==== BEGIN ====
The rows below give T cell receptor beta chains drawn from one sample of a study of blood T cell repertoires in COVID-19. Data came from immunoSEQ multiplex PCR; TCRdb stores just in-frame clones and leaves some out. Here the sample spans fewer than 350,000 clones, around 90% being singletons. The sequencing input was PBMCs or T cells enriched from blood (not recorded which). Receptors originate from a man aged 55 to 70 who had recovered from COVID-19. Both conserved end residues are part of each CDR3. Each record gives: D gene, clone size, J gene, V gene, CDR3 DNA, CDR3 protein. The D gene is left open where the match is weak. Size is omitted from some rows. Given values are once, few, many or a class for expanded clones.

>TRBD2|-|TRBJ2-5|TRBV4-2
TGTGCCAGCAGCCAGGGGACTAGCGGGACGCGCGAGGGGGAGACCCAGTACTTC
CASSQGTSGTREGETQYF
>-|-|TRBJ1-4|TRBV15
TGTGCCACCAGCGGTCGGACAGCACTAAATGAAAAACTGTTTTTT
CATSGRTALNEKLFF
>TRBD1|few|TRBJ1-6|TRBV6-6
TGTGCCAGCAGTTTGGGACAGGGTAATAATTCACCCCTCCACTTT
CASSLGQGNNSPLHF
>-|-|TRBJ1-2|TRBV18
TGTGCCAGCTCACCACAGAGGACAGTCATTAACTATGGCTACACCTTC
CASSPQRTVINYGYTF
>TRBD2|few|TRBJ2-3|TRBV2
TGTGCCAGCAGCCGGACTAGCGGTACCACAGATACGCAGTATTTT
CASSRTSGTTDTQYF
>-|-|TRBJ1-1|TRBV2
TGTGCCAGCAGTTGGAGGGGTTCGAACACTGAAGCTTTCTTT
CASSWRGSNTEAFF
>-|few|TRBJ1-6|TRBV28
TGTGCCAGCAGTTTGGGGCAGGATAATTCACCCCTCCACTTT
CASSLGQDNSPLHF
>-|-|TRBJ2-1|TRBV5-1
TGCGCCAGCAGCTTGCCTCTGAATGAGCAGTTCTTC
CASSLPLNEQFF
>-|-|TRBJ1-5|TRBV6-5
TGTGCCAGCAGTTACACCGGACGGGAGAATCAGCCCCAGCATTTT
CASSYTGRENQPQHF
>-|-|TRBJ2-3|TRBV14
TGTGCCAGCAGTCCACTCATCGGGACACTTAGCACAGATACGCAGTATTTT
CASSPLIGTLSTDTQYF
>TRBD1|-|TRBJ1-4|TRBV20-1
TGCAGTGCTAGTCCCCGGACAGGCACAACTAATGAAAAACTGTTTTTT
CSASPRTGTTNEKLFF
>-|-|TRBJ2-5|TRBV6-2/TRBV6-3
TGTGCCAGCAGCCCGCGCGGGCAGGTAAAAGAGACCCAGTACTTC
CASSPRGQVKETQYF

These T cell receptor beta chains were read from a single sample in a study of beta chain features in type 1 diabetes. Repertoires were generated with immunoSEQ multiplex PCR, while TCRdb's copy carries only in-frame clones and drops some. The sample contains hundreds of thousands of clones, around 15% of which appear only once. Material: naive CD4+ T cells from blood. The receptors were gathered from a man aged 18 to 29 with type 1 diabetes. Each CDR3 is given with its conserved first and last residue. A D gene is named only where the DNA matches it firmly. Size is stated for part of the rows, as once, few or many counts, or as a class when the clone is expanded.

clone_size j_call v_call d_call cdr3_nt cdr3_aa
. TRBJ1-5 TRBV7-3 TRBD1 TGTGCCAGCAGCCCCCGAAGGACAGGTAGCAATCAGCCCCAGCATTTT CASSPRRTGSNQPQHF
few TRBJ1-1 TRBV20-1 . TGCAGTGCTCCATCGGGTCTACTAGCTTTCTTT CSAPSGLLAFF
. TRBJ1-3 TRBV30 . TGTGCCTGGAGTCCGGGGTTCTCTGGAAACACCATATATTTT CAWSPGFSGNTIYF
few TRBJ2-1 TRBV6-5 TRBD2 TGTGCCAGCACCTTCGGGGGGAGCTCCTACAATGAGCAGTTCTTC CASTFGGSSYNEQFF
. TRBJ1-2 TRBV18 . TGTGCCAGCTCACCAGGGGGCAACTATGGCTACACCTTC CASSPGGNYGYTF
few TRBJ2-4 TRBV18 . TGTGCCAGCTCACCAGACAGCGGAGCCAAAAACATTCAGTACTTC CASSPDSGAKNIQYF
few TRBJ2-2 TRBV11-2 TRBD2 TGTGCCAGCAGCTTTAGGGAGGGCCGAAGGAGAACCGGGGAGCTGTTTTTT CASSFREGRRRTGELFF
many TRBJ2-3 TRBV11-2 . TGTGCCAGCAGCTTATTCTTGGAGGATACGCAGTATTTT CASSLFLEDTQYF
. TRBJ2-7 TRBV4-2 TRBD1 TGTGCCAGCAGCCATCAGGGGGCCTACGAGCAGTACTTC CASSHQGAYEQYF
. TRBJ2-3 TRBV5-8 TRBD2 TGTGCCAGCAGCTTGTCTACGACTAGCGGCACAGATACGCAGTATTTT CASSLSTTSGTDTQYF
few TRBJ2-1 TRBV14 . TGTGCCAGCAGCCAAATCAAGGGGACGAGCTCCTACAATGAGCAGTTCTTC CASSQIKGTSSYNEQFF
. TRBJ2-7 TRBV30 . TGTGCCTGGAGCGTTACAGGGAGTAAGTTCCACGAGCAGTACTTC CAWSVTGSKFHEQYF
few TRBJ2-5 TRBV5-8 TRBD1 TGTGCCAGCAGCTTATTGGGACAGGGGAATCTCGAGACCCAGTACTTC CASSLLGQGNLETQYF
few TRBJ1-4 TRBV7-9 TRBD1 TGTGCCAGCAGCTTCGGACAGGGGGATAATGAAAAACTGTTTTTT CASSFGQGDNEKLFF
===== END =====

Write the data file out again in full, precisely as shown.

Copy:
The rows below give T cell receptor beta chains drawn from one sample of a study of blood T cell repertoires in COVID-19. Data came from immunoSEQ multiplex PCR; TCRdb stores just in-frame clones and leaves some out. Here the sample spans fewer than 350,000 clones, around 90% being singletons. The sequencing input was PBMCs or T cells enriched from blood (not recorded which). Receptors originate from a man aged 55 to 70 who had recovered from COVID-19. Both conserved end residues are part of each CDR3. Each record gives: D gene, clone size, J gene, V gene, CDR3 DNA, CDR3 protein. The D gene is left open where the match is weak. Size is omitted from some rows. Given values are once, few, many or a class for expanded clones.

>TRBD2|-|TRBJ2-5|TRBV4-2
TGTGCCAGCAGCCAGGGGACTAGCGGGACGCGCGAGGGGGAGACCCAGTACTTC
CASSQGTSGTREGETQYF
>-|-|TRBJ1-4|TRBV15
TGTGCCACCAGCGGTCGGACAGCACTAAATGAAAAACTGTTTTTT
CATSGRTALNEKLFF
>TRBD1|few|TRBJ1-6|TRBV6-6
TGTGCCAGCAGTTTGGGACAGGGTAATAATTCACCCCTCCACTTT
CASSLGQGNNSPLHF
>-|-|TRBJ1-2|TRBV18
TGTGCCAGCTCACCACAGAGGACAGTCATTAACTATGGCTACACCTTC
CASSPQRTVINYGYTF
>TRBD2|few|TRBJ2-3|TRBV2
TGTGCCAGCAGCCGGACTAGCGGTACCACAGATACGCAGTATTTT
CASSRTSGTTDTQYF
>-|-|TRBJ1-1|TRBV2
TGTGCCAGCAGTTGGAGGGGTTCGAACACTGAAGCTTTCTTT
CASSWRGSNTEAFF
>-|few|TRBJ1-6|TRBV28
TGTGCCAGCAGTTTGGGGCAGGATAATTCACCCCTCCACTTT
CASSLGQDNSPLHF
>-|-|TRBJ2-1|TRBV5-1
TGCGCCAGCAGCTTGCCTCTGAATGAGCAGTTCTTC
CASSLPLNEQFF
>-|-|TRBJ1-5|TRBV6-5
TGTGCCAGCAGTTACACCGGACGGGAGAATCAGCCCCAGCATTTT
CASSYTGRENQPQHF
>-|-|TRBJ2-3|TRBV14
TGTGCCAGCAGTCCACTCATCGGGACACTTAGCACAGATACGCAGTATTTT
CASSPLIGTLSTDTQYF
>TRBD1|-|TRBJ1-4|TRBV20-1
TGCAGTGCTAGTCCCCGGACAGGCACAACTAATGAAAAACTGTTTTTT
CSASPRTGTTNEKLFF
>-|-|TRBJ2-5|TRBV6-2/TRBV6-3
TGTGCCAGCAGCCCGCGCGGGCAGGTAAAAGAGACCCAGTACTTC
CASSPRGQVKETQYF

These T cell receptor beta chains were read from a single sample in a study of beta chain features in type 1 diabetes. Repertoires were generated with immunoSEQ multiplex PCR, while TCRdb's copy carries only in-frame clones and drops some. The sample contains hundreds of thousands of clones, around 15% of which appear only once. Material: naive CD4+ T cells from blood. The receptors were gathered from a man aged 18 to 29 with type 1 diabetes. Each CDR3 is given with its conserved first and last residue. A D gene is named only where the DNA matches it firmly. Size is stated for part of the rows, as once, few or many counts, or as a class when the clone is expanded.

clone_size j_call v_call d_call cdr3_nt cdr3_aa
. TRBJ1-5 TRBV7-3 TRBD1 TGTGCCAGCAGCCCCCGAAGGACAGGTAGCAATCAGCCCCAGCATTTT CASSPRRTGSNQPQHF
few TRBJ1-1 TRBV20-1 . TGCAGTGCTCCATCGGGTCTACTAGCTTTCTTT CSAPSGLLAFF
. TRBJ1-3 TRBV30 . TGTGCCTGGAGTCCGGGGTTCTCTGGAAACACCATATATTTT CAWSPGFSGNTIYF
few TRBJ2-1 TRBV6-5 TRBD2 TGTGCCAGCACCTTCGGGGGGAGCTCCTACAATGAGCAGTTCTTC CASTFGGSSYNEQFF
. TRBJ1-2 TRBV18 . TGTGCCAGCTCACCAGGGGGCAACTATGGCTACACCTTC CASSPGGNYGYTF
few TRBJ2-4 TRBV18 . TGTGCCAGCTCACCAGACAGCGGAGCCAAAAACATTCAGTACTTC CASSPDSGAKNIQYF
few TRBJ2-2 TRBV11-2 TRBD2 TGTGCCAGCAGCTTTAGGGAGGGCCGAAGGAGAACCGGGGAGCTGTTTTTT CASSFREGRRRTGELFF
many TRBJ2-3 TRBV11-2 . TGTGCCAGCAGCTTATTCTTGGAGGATACGCAGTATTTT CASSLFLEDTQYF
. TRBJ2-7 TRBV4-2 TRBD1 TGTGCCAGCAGCCATCAGGGGGCCTACGAGCAGTACTTC CASSHQGAYEQYF
. TRBJ2-3 TRBV5-8 TRBD2 TGTGCCAGCAGCTTGTCTACGACTAGCGGCACAGATACGCAGTATTTT CASSLSTTSGTDTQYF
few TRBJ2-1 TRBV14 . TGTGCCAGCAGCCAAATCAAGGGGACGAGCTCCTACAATGAGCAGTTCTTC CASSQIKGTSSYNEQFF
. TRBJ2-7 TRBV30 . TGTGCCTGGAGCGTTACAGGGAGTAAGTTCCACGAGCAGTACTTC CAWSVTGSKFHEQYF
few TRBJ2-5 TRBV5-8 TRBD1 TGTGCCAGCAGCTTATTGGGACAGGGGAATCTCGAGACCCAGTACTTC CASSLLGQGNLETQYF
few TRBJ1-4 TRBV7-9 TRBD1 TGTGCCAGCAGCTTCGGACAGGGGGATAATGAAAAACTGTTTTTT CASSFGQGDNEKLFF